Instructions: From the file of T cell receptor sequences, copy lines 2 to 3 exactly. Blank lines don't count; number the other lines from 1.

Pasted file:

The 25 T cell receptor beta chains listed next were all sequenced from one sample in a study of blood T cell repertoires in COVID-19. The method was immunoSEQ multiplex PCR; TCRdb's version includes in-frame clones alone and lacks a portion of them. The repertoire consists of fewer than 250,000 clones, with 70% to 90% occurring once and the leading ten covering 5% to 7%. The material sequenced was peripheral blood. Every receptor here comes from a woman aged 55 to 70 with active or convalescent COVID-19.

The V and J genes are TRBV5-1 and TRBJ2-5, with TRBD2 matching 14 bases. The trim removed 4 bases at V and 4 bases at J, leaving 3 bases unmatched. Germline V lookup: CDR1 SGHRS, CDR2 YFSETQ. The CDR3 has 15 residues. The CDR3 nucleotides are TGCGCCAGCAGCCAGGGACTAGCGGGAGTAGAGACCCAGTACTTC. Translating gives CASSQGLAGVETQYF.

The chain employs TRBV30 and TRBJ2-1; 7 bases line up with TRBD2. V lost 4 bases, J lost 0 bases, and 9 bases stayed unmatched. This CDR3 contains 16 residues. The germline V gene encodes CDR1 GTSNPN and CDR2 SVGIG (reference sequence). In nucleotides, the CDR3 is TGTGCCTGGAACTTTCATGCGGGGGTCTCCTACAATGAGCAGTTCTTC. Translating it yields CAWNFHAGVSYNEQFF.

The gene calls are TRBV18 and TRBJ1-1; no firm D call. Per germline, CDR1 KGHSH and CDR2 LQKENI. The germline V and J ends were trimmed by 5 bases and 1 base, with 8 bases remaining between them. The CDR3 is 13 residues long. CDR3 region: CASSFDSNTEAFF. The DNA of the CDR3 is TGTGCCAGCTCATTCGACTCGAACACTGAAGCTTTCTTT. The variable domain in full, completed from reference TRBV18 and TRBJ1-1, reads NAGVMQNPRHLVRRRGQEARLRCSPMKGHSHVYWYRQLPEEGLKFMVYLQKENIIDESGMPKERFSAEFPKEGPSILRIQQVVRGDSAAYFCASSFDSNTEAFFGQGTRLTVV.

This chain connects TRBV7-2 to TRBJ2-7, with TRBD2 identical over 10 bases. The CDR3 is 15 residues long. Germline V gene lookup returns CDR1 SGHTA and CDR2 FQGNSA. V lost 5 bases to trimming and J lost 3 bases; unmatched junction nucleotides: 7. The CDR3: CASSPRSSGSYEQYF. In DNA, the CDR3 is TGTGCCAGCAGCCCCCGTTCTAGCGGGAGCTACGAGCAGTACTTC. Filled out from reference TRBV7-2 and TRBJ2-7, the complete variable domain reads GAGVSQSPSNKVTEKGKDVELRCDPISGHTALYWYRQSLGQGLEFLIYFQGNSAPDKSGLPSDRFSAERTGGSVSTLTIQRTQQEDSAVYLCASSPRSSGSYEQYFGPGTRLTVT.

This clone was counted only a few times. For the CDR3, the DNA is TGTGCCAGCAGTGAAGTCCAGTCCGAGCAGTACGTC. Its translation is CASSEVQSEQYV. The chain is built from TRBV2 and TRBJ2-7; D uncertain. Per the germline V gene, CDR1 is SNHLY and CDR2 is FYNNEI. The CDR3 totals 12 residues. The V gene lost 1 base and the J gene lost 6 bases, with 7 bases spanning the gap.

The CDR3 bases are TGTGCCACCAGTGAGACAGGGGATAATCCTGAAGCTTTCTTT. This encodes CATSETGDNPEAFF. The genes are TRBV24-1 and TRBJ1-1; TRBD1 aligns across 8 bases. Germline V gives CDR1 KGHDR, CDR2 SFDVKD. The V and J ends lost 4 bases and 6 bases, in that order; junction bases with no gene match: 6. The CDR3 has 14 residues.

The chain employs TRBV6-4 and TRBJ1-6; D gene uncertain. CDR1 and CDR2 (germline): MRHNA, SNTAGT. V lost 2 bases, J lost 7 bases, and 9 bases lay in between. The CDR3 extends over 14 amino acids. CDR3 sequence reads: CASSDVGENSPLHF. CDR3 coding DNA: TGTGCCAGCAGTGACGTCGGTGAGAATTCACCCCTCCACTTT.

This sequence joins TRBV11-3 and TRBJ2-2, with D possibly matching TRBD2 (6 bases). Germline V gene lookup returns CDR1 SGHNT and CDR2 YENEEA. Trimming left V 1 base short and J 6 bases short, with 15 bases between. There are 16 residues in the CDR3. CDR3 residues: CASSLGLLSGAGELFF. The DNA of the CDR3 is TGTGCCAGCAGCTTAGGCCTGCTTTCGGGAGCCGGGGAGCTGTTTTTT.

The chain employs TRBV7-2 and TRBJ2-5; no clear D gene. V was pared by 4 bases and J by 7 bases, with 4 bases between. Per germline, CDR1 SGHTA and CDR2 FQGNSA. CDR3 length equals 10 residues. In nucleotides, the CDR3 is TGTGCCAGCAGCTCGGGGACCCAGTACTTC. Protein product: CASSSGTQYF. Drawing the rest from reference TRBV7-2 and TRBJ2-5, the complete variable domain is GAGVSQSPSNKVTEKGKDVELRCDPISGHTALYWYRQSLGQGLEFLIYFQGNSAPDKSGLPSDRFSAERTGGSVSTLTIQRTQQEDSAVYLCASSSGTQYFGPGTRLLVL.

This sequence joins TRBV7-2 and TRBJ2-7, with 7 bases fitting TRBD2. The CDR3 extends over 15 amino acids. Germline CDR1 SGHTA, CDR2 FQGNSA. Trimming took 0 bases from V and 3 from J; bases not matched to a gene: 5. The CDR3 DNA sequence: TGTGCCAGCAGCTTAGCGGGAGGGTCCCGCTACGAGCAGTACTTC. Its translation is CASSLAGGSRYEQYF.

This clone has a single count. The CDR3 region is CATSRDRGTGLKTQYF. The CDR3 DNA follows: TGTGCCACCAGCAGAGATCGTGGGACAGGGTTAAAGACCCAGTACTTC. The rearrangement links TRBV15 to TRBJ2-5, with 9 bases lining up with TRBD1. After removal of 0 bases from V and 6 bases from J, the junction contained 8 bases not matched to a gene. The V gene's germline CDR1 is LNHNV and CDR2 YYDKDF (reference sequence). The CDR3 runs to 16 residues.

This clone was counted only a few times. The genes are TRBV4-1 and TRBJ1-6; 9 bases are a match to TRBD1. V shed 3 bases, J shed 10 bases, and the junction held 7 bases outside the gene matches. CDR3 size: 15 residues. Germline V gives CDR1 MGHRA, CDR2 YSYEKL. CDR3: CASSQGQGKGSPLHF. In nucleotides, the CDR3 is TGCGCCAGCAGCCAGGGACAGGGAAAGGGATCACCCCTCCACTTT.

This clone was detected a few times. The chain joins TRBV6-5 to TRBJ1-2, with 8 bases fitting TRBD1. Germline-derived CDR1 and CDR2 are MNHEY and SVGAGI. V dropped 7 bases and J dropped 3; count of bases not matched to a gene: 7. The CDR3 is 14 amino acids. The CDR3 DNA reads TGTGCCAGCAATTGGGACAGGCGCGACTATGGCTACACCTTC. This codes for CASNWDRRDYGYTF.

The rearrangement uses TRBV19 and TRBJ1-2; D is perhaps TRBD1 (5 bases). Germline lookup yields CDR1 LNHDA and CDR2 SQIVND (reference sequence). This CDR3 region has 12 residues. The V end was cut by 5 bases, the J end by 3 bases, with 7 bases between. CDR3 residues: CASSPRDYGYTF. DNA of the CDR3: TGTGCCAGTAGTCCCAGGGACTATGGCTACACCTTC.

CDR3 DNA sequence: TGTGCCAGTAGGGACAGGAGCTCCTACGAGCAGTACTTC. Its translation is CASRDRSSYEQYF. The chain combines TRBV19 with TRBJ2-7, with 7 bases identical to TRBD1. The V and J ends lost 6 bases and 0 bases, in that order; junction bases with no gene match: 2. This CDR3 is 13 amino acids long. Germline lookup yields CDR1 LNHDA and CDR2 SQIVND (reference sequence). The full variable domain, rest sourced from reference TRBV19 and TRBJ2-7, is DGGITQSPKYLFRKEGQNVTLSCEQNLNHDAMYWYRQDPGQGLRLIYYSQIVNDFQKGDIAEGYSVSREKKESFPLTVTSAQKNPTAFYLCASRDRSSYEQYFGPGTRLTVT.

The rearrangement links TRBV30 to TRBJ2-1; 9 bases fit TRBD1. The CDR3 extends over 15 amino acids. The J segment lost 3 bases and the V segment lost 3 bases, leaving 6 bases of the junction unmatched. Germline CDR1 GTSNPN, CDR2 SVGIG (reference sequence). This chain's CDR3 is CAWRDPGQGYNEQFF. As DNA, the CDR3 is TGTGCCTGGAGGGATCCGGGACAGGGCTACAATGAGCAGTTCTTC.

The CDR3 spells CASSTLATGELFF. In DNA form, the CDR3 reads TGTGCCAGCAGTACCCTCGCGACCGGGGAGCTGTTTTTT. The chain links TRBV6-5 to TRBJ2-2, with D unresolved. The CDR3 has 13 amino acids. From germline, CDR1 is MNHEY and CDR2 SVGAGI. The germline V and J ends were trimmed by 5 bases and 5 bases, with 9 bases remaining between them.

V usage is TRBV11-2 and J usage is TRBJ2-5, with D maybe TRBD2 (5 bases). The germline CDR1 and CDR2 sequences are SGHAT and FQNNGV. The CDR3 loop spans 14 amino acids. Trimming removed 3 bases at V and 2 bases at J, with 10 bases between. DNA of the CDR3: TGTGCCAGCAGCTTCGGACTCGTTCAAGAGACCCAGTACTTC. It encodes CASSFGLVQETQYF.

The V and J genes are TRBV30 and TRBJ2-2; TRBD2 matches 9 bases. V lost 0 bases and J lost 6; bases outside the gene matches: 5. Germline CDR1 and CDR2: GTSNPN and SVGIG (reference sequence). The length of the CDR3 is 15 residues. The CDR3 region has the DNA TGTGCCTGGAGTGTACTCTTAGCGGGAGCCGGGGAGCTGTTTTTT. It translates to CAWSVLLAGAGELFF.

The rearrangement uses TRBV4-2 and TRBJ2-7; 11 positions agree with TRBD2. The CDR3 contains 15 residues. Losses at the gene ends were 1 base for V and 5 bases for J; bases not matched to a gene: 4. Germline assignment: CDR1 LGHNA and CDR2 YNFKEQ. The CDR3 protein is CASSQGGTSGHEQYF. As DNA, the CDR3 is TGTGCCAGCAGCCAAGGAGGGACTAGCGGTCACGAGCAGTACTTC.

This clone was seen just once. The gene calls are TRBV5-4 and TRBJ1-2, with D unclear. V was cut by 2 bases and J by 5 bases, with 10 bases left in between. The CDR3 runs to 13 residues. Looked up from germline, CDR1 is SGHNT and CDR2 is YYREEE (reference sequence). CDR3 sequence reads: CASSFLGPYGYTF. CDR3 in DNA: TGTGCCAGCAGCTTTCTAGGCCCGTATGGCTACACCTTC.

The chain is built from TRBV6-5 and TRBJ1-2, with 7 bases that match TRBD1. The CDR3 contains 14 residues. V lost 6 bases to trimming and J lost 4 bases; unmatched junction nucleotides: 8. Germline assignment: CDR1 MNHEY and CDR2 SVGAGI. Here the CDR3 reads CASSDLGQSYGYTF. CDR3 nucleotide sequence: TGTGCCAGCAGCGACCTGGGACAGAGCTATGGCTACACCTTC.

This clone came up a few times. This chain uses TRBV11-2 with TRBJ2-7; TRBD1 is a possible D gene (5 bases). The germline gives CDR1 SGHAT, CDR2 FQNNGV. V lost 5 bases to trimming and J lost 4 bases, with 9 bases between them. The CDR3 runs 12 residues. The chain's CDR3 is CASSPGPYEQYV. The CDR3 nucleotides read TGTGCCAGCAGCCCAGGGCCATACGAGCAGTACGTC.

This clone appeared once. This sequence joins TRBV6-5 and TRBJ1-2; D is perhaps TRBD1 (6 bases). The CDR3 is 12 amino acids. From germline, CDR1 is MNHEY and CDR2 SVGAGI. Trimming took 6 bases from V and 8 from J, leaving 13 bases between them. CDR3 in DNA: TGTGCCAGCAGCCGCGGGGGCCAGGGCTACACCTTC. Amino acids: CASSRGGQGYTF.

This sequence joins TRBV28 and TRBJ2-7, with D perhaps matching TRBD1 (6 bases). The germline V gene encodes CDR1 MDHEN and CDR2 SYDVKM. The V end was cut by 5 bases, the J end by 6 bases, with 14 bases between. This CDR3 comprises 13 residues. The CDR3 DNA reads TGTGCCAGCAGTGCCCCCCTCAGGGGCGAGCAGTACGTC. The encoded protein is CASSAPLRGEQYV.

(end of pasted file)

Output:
The V and J genes are TRBV5-1 and TRBJ2-5, with TRBD2 matching 14 bases. The trim removed 4 bases at V and 4 bases at J, leaving 3 bases unmatched. Germline V lookup: CDR1 SGHRS, CDR2 YFSETQ. The CDR3 has 15 residues. The CDR3 nucleotides are TGCGCCAGCAGCCAGGGACTAGCGGGAGTAGAGACCCAGTACTTC. Translating gives CASSQGLAGVETQYF.

The chain employs TRBV30 and TRBJ2-1; 7 bases line up with TRBD2. V lost 4 bases, J lost 0 bases, and 9 bases stayed unmatched. This CDR3 contains 16 residues. The germline V gene encodes CDR1 GTSNPN and CDR2 SVGIG (reference sequence). In nucleotides, the CDR3 is TGTGCCTGGAACTTTCATGCGGGGGTCTCCTACAATGAGCAGTTCTTC. Translating it yields CAWNFHAGVSYNEQFF.